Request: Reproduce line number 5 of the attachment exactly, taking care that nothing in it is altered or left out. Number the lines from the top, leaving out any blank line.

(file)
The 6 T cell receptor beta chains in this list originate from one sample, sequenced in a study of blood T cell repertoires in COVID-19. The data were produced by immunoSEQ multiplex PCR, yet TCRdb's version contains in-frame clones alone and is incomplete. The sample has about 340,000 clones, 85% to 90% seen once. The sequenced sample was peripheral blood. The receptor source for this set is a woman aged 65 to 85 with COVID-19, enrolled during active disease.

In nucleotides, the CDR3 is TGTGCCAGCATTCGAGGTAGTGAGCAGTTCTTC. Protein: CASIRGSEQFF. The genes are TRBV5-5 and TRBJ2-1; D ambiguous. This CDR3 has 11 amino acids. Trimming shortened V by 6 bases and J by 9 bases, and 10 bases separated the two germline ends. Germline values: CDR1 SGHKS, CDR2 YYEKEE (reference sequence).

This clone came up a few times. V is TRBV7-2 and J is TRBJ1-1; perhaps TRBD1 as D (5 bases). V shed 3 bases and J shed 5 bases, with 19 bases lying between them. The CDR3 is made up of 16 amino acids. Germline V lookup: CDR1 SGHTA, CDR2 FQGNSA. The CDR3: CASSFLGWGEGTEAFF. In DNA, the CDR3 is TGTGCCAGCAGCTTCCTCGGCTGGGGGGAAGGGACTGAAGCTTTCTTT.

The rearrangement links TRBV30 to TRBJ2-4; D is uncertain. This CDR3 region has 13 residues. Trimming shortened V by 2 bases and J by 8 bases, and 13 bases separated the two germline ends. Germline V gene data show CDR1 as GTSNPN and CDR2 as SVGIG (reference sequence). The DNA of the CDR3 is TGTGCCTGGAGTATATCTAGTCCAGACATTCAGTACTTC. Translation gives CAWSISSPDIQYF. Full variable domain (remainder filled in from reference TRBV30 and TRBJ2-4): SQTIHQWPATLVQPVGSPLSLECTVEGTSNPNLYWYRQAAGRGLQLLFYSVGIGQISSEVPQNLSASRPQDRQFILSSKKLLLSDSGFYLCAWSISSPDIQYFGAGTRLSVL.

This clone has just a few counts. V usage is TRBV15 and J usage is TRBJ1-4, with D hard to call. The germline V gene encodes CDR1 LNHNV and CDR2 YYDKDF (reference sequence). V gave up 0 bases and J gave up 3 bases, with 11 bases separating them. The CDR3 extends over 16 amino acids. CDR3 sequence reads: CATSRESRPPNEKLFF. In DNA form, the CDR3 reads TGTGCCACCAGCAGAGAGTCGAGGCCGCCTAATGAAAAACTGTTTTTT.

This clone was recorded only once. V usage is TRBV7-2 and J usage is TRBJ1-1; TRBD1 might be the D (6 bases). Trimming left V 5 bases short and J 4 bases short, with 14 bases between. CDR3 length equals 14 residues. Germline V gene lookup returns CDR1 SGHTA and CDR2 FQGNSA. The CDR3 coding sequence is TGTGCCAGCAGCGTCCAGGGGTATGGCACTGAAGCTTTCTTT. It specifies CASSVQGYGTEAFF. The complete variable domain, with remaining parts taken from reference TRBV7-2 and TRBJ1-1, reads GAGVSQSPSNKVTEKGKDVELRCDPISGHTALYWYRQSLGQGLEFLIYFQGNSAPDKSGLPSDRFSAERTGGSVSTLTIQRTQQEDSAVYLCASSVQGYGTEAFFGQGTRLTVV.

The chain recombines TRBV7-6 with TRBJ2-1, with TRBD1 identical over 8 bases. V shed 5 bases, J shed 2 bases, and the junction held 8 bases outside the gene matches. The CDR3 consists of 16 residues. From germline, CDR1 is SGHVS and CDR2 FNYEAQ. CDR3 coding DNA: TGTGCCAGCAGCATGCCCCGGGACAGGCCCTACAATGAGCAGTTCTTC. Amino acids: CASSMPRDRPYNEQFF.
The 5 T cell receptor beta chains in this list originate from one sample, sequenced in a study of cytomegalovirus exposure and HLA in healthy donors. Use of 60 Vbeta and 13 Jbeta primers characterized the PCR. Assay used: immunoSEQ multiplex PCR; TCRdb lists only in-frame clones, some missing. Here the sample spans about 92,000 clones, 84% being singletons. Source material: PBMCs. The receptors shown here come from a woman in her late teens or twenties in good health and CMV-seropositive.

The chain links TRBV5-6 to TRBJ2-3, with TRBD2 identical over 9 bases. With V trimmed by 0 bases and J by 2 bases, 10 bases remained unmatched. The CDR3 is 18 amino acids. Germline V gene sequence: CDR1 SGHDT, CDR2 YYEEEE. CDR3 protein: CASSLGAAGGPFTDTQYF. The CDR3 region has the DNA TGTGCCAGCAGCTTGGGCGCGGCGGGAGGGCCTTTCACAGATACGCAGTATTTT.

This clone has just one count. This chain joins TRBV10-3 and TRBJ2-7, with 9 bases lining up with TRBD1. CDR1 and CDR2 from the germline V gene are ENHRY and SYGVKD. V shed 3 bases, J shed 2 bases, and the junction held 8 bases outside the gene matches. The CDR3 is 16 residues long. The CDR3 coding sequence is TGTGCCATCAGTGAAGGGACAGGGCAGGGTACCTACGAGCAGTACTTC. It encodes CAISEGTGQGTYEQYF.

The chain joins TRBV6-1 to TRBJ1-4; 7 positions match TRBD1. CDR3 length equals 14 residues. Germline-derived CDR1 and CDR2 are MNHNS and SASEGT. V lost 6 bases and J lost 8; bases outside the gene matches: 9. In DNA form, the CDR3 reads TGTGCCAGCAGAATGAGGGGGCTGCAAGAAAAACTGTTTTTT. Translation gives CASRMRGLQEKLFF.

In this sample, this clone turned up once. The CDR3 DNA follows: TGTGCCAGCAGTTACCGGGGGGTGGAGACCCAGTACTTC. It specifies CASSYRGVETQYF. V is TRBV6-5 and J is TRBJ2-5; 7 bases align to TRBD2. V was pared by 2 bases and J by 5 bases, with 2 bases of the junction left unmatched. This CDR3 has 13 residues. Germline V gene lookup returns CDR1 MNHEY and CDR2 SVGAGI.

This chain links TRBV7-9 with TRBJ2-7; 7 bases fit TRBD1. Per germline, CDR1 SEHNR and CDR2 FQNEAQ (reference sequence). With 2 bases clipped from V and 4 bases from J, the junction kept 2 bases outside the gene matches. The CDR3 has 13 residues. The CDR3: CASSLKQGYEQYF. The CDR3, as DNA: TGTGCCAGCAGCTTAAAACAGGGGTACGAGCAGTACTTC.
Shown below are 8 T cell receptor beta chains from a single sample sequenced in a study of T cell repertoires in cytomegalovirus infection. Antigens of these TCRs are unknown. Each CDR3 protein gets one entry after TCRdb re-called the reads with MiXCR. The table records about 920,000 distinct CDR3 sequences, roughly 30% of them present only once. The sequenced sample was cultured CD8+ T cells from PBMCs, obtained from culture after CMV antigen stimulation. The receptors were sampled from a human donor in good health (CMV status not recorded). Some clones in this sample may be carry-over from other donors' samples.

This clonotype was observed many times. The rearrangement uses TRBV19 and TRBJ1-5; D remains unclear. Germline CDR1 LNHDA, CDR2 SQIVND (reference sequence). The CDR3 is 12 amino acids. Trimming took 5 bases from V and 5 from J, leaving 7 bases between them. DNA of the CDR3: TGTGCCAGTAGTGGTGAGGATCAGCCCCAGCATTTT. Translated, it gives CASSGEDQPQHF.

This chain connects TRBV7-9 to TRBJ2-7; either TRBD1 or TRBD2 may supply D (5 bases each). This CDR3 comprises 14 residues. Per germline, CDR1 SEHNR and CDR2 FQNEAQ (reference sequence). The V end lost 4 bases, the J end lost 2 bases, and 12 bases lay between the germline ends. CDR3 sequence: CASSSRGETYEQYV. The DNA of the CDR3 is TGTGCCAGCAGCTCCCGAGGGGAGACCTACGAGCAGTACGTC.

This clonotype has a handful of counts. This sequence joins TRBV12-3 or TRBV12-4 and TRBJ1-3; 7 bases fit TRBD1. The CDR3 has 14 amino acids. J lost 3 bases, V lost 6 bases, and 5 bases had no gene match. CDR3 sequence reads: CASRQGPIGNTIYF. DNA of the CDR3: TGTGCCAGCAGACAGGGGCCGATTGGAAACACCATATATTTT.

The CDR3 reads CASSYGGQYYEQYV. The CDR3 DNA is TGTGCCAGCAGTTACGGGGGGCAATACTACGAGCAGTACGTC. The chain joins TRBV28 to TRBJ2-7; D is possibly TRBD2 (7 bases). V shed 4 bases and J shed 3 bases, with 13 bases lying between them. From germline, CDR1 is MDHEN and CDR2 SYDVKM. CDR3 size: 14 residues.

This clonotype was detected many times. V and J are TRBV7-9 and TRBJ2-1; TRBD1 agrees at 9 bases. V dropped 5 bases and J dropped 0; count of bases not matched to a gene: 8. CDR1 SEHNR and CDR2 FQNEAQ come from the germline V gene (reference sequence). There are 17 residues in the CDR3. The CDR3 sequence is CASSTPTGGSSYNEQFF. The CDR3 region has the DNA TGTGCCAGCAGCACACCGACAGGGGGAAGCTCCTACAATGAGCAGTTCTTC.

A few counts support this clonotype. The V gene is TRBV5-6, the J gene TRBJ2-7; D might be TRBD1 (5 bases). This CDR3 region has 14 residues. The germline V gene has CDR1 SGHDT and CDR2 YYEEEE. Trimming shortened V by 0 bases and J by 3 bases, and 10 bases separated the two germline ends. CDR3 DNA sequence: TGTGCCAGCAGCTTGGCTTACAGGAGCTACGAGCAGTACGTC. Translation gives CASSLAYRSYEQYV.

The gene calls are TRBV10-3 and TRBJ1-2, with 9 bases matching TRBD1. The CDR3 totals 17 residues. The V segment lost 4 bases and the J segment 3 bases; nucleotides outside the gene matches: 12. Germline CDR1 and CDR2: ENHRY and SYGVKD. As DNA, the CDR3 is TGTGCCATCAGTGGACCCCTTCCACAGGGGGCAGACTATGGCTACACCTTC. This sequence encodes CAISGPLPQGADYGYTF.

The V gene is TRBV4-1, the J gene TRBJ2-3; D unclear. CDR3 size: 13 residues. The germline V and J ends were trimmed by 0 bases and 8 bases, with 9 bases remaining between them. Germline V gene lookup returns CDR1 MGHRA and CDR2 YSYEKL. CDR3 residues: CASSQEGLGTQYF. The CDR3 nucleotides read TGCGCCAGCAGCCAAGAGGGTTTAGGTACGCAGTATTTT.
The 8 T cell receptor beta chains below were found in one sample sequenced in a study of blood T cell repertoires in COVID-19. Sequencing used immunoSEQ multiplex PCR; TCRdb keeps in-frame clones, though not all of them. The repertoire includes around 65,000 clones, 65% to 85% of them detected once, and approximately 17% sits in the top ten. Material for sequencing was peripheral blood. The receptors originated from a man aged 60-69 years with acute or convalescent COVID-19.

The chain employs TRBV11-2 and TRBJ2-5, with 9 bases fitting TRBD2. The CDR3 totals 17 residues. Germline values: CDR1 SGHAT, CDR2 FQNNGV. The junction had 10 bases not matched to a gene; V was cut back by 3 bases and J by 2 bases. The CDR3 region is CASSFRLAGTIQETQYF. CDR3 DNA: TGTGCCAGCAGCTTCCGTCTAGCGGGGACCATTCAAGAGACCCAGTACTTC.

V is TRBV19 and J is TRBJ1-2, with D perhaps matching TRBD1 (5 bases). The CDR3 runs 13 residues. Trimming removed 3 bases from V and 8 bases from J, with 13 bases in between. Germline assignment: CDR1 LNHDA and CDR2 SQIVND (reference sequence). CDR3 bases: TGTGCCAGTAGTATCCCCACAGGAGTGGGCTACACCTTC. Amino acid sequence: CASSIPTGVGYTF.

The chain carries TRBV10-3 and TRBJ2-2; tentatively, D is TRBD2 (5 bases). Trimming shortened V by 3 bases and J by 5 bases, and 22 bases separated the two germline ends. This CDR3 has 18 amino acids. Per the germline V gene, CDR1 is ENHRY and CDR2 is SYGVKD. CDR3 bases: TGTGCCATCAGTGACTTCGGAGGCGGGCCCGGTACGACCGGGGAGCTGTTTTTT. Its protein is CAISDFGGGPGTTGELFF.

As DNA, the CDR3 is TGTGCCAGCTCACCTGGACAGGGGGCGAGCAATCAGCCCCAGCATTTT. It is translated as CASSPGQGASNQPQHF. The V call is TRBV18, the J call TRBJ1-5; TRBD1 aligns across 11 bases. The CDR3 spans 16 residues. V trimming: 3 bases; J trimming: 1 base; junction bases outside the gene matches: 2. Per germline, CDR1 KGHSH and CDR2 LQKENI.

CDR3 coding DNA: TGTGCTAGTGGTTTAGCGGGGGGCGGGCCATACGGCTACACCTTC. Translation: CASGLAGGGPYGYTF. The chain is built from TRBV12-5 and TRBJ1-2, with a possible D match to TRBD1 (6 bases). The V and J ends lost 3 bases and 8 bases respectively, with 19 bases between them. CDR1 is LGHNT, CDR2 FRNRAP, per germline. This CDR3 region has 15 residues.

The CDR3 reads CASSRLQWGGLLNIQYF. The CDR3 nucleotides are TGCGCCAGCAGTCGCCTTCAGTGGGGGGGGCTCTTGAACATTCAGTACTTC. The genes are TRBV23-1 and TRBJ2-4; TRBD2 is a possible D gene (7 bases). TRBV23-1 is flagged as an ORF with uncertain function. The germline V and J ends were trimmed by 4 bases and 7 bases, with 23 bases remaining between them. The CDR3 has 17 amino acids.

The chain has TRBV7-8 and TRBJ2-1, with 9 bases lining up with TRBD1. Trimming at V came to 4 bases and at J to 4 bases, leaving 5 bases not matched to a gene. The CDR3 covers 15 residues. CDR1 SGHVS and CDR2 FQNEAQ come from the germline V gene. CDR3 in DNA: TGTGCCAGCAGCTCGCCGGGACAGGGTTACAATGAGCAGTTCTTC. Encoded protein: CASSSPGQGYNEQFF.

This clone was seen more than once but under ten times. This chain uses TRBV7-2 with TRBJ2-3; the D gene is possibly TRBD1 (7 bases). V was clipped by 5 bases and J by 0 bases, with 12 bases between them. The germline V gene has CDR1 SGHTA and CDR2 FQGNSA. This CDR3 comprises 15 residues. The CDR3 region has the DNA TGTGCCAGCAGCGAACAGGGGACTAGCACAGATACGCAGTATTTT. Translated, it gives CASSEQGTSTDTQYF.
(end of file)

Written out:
This clone has just a few counts. V usage is TRBV15 and J usage is TRBJ1-4, with D hard to call. The germline V gene encodes CDR1 LNHNV and CDR2 YYDKDF (reference sequence). V gave up 0 bases and J gave up 3 bases, with 11 bases separating them. The CDR3 extends over 16 amino acids. CDR3 sequence reads: CATSRESRPPNEKLFF. In DNA form, the CDR3 reads TGTGCCACCAGCAGAGAGTCGAGGCCGCCTAATGAAAAACTGTTTTTT.